Benefits of honey as processed fish product preservative

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Illustration by Tribun Manado

Honey is produced from flower nectar (honey flower) or secretions from plants and or insect excretions. Bees collect these sweet substances, enrich them with their own substances and store them in beehives. Honey contains 38% fructose sugar, 31% glucose, 10% other types of sugar, 18% water and 3% other ingredients. Honey is rich in organic acids such as gluconic acid, acetic acid, lactic acid, citric acid, succinic acid and formic acid. The acid is the action result of enzymes such as glucose oxidase in the sugar contained in honey and is arranged on average 0.5% of the weight of honey. Organic acids found in honey are believed to contribute to organoleptic properties such as the taste and color of honey.

One of the processed fishery products liked by the community is pressure-cooked milkfish. Pressure-cooked milkfish is one type of processed fish product with advantages, their bones from caudal to chepal are so soft that all parts of the body can be consumed. It has a high protein and water content equal to 27.1% and 60.93%, so it is easy to go off at room temperature storage. The short shelf life of fish products is caused by bacteria that remain and recontamination after the process. The maximum limit of microorganisms contained in food products is 5.0 x 10 5 colonies / gram (National Standardization Agency, 2009).

Some researchers have proven that honey has the ability to inhibit the growth of microorganisms and bacteria spoiling food and causing foodborne disease. Various damage and food poisoning caused by microorganisms can be prevented by preservation techniques to prevent or slow the growth of microbes. Honey has also been shown to have antibacterial activity against Staphylococcus aureus, Escherichia coli and Salmonella sp. The antibacterial compounds in honey have been considered to be a natural preservative for processed products. Honey is expected to improve the quality and shelf life of pressure-cooked milkfish.

The natural preservative, chitosan, has been studied and proven to be able to preserve fish for 72 hours, and the liquid smoke of coconut shell is proven to be able to preserve milkfish for 72 hours. The use of natural preservatives for food products is considered safer for consumption compared to chemical preservatives that can cause poisoning due to excessive use and unregulated doses. We conducted this research to find out how the effect of pressure-cooked milkfish soaking in honey on the total number of bacteria and organoleptic values during storage at room temperature.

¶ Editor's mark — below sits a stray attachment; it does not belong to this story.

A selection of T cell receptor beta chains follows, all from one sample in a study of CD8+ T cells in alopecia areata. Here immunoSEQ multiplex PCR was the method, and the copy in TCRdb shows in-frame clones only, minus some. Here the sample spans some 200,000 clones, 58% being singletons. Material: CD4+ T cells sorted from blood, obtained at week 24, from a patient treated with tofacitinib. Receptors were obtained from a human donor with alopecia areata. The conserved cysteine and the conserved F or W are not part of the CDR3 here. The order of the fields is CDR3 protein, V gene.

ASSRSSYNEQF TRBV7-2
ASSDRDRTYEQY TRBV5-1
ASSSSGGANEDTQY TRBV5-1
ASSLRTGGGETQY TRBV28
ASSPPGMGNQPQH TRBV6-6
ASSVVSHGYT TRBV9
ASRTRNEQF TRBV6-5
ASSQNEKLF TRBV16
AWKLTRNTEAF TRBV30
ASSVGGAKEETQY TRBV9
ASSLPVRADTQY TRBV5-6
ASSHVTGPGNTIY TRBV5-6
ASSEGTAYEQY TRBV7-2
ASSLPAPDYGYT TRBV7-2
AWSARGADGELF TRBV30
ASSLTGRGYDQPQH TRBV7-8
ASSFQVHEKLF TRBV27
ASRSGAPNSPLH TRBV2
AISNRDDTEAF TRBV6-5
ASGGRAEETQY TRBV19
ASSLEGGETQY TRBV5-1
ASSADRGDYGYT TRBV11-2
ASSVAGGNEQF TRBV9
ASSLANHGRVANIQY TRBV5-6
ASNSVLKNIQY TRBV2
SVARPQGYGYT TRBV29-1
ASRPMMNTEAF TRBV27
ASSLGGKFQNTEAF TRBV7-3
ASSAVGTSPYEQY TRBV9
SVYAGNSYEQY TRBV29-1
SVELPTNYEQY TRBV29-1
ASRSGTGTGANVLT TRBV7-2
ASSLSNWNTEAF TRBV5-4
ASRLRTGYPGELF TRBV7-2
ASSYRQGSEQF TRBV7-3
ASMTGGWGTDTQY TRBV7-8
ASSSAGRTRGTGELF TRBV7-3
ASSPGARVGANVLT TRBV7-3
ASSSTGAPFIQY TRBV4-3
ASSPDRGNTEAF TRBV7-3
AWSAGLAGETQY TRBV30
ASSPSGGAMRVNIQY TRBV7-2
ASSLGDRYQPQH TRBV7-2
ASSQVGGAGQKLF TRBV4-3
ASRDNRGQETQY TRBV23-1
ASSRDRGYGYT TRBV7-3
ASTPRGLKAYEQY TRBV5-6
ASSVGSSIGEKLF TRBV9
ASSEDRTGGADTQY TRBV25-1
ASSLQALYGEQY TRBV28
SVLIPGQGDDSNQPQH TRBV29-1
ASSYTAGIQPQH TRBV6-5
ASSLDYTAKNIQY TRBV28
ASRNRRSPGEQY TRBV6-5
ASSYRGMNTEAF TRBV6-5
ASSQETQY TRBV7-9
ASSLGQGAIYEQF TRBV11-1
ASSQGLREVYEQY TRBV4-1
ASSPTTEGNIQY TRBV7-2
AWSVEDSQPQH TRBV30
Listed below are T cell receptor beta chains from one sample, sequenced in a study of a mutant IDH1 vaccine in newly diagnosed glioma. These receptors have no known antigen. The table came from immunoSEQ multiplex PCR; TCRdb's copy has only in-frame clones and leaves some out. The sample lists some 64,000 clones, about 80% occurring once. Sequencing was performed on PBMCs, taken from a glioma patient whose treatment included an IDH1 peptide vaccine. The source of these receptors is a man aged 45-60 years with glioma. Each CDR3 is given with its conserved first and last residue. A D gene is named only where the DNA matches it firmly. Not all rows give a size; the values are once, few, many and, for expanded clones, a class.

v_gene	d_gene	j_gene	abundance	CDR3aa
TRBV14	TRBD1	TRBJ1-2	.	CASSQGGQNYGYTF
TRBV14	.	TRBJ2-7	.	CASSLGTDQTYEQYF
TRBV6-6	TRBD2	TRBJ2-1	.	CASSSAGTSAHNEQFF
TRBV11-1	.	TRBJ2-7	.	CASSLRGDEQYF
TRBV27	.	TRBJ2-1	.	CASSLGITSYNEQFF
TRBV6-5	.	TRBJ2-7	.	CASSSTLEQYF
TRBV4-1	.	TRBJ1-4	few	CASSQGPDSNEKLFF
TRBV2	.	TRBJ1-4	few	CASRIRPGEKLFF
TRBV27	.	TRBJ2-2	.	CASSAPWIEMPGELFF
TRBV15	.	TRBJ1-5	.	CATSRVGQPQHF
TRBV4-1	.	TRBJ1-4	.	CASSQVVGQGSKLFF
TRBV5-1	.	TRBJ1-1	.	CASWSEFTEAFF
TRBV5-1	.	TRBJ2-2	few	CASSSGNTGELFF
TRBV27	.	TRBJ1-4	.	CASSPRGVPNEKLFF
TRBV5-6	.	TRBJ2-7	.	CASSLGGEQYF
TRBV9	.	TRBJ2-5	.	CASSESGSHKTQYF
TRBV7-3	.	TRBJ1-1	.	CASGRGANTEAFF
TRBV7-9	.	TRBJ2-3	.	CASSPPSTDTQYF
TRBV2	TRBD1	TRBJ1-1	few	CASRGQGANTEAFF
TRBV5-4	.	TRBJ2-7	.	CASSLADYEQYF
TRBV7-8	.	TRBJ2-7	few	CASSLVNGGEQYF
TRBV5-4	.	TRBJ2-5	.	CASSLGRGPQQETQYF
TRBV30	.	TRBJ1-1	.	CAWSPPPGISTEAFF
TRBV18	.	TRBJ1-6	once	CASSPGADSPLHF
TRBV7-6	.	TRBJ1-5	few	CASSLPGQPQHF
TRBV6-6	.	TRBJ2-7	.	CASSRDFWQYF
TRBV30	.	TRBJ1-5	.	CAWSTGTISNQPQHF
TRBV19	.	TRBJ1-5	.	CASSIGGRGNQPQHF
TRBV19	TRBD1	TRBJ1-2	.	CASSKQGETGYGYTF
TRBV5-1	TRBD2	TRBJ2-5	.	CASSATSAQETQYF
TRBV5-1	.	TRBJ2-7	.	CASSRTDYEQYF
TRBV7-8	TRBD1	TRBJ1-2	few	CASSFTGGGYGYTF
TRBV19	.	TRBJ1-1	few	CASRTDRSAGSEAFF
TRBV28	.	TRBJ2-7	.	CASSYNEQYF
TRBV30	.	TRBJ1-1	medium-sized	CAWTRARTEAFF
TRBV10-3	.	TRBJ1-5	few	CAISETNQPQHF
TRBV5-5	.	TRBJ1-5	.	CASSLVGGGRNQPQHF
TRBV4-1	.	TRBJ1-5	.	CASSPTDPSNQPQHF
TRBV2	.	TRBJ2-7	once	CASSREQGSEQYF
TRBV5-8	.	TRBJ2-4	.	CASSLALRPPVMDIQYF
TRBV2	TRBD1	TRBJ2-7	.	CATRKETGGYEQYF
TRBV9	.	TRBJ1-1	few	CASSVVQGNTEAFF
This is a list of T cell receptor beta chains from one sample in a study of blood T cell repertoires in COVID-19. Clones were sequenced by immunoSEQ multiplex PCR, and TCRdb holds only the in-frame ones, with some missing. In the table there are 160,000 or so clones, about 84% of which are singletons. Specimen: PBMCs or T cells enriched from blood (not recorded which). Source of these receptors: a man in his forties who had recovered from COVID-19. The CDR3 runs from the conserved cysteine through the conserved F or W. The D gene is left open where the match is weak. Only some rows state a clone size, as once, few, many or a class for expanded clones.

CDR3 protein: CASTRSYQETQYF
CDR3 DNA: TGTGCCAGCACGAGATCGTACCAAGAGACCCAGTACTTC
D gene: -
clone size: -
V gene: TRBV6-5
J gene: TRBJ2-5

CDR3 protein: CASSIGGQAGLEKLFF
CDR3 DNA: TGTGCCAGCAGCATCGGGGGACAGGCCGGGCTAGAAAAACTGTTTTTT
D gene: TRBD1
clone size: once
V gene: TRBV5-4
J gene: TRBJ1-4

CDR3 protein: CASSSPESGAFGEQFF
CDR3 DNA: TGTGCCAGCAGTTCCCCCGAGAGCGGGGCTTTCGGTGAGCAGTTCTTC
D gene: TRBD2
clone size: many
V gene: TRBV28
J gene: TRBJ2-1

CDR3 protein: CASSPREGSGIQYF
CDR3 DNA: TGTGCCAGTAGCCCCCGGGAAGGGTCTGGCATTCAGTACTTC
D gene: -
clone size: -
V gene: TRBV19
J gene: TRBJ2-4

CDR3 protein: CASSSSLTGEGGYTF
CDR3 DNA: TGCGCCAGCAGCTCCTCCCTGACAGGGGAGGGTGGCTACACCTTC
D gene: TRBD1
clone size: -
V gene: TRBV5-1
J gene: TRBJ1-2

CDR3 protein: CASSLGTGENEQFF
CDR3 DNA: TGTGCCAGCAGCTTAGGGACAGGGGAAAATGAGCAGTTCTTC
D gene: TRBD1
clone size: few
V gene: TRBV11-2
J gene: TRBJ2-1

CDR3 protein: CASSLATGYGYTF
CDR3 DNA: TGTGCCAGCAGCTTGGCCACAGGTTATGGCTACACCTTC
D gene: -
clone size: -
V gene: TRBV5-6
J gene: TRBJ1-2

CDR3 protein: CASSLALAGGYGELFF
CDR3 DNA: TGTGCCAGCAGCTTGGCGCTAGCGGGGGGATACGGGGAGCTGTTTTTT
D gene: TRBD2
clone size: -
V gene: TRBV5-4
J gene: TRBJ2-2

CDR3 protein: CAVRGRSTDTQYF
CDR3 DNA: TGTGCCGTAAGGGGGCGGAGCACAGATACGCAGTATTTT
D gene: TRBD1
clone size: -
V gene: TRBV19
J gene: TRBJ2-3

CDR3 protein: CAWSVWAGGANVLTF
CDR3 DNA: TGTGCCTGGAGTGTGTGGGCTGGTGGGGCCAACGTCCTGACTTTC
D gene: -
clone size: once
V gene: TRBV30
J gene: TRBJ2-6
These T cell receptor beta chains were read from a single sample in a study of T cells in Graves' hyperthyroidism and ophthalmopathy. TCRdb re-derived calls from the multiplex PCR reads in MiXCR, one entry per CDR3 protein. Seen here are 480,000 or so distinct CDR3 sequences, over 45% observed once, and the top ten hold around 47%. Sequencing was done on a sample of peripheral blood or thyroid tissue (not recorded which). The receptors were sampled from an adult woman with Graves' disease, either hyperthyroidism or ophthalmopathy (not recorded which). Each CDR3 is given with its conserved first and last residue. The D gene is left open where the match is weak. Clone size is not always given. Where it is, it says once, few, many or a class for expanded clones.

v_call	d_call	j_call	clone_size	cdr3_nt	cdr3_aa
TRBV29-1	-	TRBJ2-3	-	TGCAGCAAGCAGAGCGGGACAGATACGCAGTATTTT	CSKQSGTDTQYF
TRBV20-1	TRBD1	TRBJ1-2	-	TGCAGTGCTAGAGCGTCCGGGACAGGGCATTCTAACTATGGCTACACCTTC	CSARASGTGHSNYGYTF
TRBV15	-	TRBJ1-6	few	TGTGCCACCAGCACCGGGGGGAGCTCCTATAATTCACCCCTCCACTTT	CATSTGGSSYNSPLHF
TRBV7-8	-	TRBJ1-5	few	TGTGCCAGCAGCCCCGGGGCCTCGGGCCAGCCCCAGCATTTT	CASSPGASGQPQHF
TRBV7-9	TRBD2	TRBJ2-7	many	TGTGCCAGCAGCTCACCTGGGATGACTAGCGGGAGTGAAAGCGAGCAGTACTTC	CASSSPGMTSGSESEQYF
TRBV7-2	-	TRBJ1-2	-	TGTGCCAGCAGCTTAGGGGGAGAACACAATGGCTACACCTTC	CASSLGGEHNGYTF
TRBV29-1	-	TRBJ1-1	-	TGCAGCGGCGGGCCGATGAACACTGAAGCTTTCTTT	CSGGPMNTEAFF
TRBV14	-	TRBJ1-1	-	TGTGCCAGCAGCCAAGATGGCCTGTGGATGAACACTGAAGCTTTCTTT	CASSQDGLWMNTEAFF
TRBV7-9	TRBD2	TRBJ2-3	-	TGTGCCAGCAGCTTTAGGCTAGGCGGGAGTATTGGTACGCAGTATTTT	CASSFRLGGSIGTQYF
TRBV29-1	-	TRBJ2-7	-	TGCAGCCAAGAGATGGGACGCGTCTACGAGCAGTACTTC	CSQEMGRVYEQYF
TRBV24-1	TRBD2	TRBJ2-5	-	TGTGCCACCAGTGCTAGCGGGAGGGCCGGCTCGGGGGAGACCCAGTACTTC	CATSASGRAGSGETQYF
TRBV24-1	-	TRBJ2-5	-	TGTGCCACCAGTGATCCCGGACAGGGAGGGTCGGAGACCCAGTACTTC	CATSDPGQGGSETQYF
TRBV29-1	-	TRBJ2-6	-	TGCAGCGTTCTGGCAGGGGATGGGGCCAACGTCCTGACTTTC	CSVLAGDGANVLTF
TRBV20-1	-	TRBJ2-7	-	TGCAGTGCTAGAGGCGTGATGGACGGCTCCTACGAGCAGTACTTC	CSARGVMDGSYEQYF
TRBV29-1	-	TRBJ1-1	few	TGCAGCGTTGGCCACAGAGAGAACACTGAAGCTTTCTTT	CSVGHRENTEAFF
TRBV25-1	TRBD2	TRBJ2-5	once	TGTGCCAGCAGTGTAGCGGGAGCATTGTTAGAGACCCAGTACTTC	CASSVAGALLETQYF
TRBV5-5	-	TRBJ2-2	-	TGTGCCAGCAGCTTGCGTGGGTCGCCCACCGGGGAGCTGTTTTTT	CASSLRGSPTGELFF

Honey solution with various concentrations (20%, 25%, and 30%) is used as a preservative by soaking the pressure-cooked milkfish as a treatment. As a negative control is pressure-cooked milkfish without preservative and positive control is pressure-cooked milkfish soaked with 0.1% sodium benzoate solution commonly used as chemical preservative. Soaking is performed for 30 minutes and then put into oven for 30 minutes at a temperature of 50 ° C. The pressure-cooked milkfish stored at room temperature (20-25 oC). Total bacterial, organoleptic, pH and water content observations were carried out before storage (0 hours) and after 24 hours, 48 hours, 72 hours, and 96 hours of storage. Organoleptic value refers to SNI 4106.1-2009 by involving 30 panelists of untrained students. The nature of organoleptic testing is subjective because it only relies on the senses and sensitivity of the panelists.

Our results prove that honey with a concentration of 30 percent can preserve milkfish for up to 72 hours of storage at room temperature with a total bacterial 2.3 x 10 5 colonies / gram, less than the maximum limit of microbial contamination 5.0 x 10 5 colonies / gram. The ability of honey to preserve pressure-cooked milkfish is supported by hydrogen peroxide as antibacterial. Hydrogen peroxide is the result of the action of glucosidase secreted by the hypopharyngeal gland. Glucosidase breaks down bee glucose to form gluconic acid and hydrogen peroxide.

Honey with 30 percent concentration is also able to maintain product quality for 72 hours stored at room temperature. Even the average organoleptic value is at 7.45 according to SNI of fishery products, organoleptic value pressure-cooked milkfish preserved with honey was 30% higher than pressure-cooked milkfish preserved with 0.1% sodium benzoate solution.

The pH value of pressure-cooked milkfish soaked in honey solution tends to be acidic because honey is acidic. Honey has a pH that is low enough (3.2-4.5) to inhibit or prevent bacterial growth at pH 7.2-7.4. The water content of pressure-cooked milkfish preserved with 30% honey is the lowest compared to Presto milk preserved with honey concentrations of 20%, 25% and sodium benzoate solution 0.1%. The lower water content causes long shelf life of preserved milkfish preserved with 30% honey solution for up to 72 hours (three days) at room temperature, with microbial contamination less than 5.0 x 10 5 colonies / gram.

Author: Wahju Tjahjaningsih

Details of this research available at:

https://iopscience.iop.org/article/10.1088/1755-1315/236/1/012079

D A Hakim, W Tjahjaningsih and Sudarno. 2019. Antibacterial activity of honey in preserving high-pressure cooked milkfish stored at room temperature.  IOP Conf. Ser.: Earth Environ. Sci.236 (2019) 012079.

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